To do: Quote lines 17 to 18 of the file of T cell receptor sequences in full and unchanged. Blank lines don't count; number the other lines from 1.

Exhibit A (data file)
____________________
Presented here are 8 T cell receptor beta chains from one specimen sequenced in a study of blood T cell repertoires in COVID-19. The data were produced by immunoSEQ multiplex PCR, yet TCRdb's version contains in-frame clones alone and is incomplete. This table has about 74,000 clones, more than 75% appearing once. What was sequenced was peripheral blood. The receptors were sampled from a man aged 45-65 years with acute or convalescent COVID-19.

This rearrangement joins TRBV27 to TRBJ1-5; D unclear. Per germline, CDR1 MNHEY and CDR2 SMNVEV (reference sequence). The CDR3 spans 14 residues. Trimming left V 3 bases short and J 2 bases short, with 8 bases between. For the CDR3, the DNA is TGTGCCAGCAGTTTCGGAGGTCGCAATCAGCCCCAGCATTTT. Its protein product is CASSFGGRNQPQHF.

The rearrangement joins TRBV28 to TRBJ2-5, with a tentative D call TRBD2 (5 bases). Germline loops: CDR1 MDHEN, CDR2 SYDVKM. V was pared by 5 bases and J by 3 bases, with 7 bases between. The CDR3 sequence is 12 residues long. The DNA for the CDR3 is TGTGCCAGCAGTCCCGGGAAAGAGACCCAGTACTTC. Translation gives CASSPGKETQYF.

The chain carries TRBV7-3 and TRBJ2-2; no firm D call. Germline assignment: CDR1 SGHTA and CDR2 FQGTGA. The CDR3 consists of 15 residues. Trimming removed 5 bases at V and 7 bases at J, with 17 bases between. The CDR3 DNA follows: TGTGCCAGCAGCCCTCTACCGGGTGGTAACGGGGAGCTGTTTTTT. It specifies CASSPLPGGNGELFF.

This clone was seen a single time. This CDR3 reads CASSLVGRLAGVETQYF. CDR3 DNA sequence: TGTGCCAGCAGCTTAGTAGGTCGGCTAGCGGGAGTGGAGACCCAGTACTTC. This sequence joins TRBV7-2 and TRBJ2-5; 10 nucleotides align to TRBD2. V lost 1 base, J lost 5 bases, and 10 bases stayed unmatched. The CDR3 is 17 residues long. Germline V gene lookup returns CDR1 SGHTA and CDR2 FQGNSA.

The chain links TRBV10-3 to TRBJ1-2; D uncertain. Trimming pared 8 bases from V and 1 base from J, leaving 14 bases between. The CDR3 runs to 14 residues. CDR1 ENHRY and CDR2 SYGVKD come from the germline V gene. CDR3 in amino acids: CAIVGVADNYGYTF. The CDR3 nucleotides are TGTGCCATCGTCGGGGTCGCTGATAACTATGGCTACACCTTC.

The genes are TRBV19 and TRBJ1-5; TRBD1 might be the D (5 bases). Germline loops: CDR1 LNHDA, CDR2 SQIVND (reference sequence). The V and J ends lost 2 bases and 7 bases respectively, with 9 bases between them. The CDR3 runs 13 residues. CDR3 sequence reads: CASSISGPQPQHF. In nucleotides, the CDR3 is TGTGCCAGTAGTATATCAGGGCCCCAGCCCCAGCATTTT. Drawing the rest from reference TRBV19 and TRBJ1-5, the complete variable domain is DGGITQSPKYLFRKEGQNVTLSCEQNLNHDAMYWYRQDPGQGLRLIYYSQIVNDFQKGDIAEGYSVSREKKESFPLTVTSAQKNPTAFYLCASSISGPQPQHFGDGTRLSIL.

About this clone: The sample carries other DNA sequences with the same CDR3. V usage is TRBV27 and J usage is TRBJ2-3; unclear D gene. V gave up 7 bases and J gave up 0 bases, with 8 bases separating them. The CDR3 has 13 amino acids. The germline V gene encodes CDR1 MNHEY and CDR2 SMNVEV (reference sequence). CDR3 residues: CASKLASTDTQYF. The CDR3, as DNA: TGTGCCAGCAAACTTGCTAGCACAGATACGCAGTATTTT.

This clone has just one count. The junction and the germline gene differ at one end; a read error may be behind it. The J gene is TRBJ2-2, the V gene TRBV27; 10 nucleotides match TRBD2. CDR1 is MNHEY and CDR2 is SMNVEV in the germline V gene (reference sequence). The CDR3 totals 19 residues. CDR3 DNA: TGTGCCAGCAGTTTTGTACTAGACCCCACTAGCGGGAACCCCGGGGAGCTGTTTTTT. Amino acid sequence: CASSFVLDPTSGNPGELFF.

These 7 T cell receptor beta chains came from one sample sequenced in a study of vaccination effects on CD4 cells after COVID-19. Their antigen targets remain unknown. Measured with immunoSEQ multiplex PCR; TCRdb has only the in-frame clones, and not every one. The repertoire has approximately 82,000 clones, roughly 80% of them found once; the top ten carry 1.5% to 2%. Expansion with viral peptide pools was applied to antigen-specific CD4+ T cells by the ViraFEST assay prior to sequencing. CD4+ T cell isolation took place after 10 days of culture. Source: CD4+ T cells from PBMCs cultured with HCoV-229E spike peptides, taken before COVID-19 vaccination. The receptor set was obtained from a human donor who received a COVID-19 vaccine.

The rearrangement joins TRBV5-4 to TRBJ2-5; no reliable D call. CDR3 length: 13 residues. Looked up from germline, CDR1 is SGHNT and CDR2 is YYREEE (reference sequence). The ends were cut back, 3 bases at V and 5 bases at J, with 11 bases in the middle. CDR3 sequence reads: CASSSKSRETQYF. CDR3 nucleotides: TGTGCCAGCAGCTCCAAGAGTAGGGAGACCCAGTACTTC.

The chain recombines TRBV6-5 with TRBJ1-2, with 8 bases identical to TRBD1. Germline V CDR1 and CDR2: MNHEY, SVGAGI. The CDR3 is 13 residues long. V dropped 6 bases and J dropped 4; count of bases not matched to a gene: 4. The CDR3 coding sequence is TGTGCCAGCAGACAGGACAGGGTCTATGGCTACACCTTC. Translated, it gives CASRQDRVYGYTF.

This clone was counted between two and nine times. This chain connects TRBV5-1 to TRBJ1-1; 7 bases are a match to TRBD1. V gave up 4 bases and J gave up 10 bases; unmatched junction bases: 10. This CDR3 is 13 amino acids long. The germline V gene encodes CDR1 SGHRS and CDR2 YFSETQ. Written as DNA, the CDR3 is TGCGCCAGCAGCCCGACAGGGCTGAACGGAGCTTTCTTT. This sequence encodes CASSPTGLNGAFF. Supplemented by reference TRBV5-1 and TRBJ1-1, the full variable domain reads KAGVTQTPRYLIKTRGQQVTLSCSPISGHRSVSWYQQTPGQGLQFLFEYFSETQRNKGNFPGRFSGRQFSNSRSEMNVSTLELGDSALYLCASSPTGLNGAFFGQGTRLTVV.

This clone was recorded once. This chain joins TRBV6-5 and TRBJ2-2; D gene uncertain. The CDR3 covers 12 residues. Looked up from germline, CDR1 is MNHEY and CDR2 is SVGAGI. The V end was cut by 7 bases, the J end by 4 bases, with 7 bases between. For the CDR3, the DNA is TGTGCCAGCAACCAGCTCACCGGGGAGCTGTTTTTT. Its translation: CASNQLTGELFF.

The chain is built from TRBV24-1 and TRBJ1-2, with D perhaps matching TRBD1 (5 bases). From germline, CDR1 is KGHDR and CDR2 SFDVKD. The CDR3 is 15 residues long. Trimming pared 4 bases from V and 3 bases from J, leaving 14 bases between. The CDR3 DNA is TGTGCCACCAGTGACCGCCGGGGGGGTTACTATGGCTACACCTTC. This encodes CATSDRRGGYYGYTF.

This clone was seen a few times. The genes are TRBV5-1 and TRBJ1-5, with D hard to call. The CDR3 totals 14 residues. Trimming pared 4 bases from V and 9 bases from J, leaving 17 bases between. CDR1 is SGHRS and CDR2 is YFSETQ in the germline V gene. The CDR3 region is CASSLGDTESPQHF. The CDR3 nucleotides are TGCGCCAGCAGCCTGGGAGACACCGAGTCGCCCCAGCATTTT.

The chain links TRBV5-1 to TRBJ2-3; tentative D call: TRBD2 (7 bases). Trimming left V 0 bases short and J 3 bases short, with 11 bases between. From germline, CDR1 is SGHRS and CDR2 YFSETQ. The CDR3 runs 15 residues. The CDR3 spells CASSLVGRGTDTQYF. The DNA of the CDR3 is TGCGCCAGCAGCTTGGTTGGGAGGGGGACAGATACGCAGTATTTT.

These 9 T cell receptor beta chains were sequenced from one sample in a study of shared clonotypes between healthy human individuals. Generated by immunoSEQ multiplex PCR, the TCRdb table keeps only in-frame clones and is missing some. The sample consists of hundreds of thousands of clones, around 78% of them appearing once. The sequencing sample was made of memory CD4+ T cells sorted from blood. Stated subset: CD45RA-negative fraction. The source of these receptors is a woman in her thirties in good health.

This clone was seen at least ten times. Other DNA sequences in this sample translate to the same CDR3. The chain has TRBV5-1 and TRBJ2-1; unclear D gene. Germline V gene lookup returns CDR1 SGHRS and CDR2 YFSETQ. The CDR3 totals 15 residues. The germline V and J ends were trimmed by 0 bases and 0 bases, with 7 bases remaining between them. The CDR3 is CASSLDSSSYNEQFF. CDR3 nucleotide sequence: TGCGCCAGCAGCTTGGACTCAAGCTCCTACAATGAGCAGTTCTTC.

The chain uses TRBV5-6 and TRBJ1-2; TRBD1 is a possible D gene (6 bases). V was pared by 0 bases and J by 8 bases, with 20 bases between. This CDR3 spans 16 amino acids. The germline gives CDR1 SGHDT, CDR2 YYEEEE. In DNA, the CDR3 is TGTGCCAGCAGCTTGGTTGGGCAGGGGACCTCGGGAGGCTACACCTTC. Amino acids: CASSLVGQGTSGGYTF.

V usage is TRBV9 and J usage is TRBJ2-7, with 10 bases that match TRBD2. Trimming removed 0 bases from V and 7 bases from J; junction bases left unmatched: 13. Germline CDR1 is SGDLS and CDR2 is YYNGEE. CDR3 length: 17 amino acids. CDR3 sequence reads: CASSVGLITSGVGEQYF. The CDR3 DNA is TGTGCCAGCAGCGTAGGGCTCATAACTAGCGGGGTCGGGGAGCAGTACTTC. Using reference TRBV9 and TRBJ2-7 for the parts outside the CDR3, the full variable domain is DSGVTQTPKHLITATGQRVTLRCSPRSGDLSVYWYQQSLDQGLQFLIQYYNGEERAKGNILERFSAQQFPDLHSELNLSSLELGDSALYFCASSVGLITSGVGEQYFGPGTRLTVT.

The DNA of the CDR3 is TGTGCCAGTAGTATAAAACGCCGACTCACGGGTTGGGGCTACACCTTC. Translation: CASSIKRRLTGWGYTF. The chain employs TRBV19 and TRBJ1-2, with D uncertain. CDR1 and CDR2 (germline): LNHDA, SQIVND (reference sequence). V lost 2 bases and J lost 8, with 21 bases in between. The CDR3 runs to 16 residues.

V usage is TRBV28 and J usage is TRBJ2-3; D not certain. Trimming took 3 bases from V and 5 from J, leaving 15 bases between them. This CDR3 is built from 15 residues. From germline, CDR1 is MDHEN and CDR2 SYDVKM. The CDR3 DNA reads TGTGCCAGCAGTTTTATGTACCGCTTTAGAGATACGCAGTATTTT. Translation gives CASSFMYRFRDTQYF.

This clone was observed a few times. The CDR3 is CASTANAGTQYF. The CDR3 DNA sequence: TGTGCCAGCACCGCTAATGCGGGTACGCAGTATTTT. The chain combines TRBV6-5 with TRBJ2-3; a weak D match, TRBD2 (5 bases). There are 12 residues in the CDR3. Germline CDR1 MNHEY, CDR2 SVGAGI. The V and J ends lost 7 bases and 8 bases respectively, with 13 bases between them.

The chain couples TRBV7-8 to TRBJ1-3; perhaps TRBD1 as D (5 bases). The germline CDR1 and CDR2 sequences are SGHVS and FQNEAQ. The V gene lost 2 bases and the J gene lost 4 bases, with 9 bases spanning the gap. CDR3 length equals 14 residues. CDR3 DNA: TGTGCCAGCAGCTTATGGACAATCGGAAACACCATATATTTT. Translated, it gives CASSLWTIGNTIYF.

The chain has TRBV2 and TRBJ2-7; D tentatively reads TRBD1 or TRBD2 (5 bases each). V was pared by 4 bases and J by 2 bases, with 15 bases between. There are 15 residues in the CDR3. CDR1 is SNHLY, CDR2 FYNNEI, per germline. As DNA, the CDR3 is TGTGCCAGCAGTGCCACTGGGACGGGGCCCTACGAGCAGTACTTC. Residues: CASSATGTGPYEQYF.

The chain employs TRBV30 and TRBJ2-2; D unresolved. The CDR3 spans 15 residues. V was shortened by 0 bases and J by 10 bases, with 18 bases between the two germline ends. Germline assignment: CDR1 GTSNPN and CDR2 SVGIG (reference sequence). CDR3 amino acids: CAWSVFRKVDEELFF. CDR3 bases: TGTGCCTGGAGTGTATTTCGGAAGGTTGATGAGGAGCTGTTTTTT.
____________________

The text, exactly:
The chain links TRBV5-1 to TRBJ2-3; tentative D call: TRBD2 (7 bases). Trimming left V 0 bases short and J 3 bases short, with 11 bases between. From germline, CDR1 is SGHRS and CDR2 YFSETQ. The CDR3 runs 15 residues. The CDR3 spells CASSLVGRGTDTQYF. The DNA of the CDR3 is TGCGCCAGCAGCTTGGTTGGGAGGGGGACAGATACGCAGTATTTT.

These 9 T cell receptor beta chains were sequenced from one sample in a study of shared clonotypes between healthy human individuals. Generated by immunoSEQ multiplex PCR, the TCRdb table keeps only in-frame clones and is missing some. The sample consists of hundreds of thousands of clones, around 78% of them appearing once. The sequencing sample was made of memory CD4+ T cells sorted from blood. Stated subset: CD45RA-negative fraction. The source of these receptors is a woman in her thirties in good health.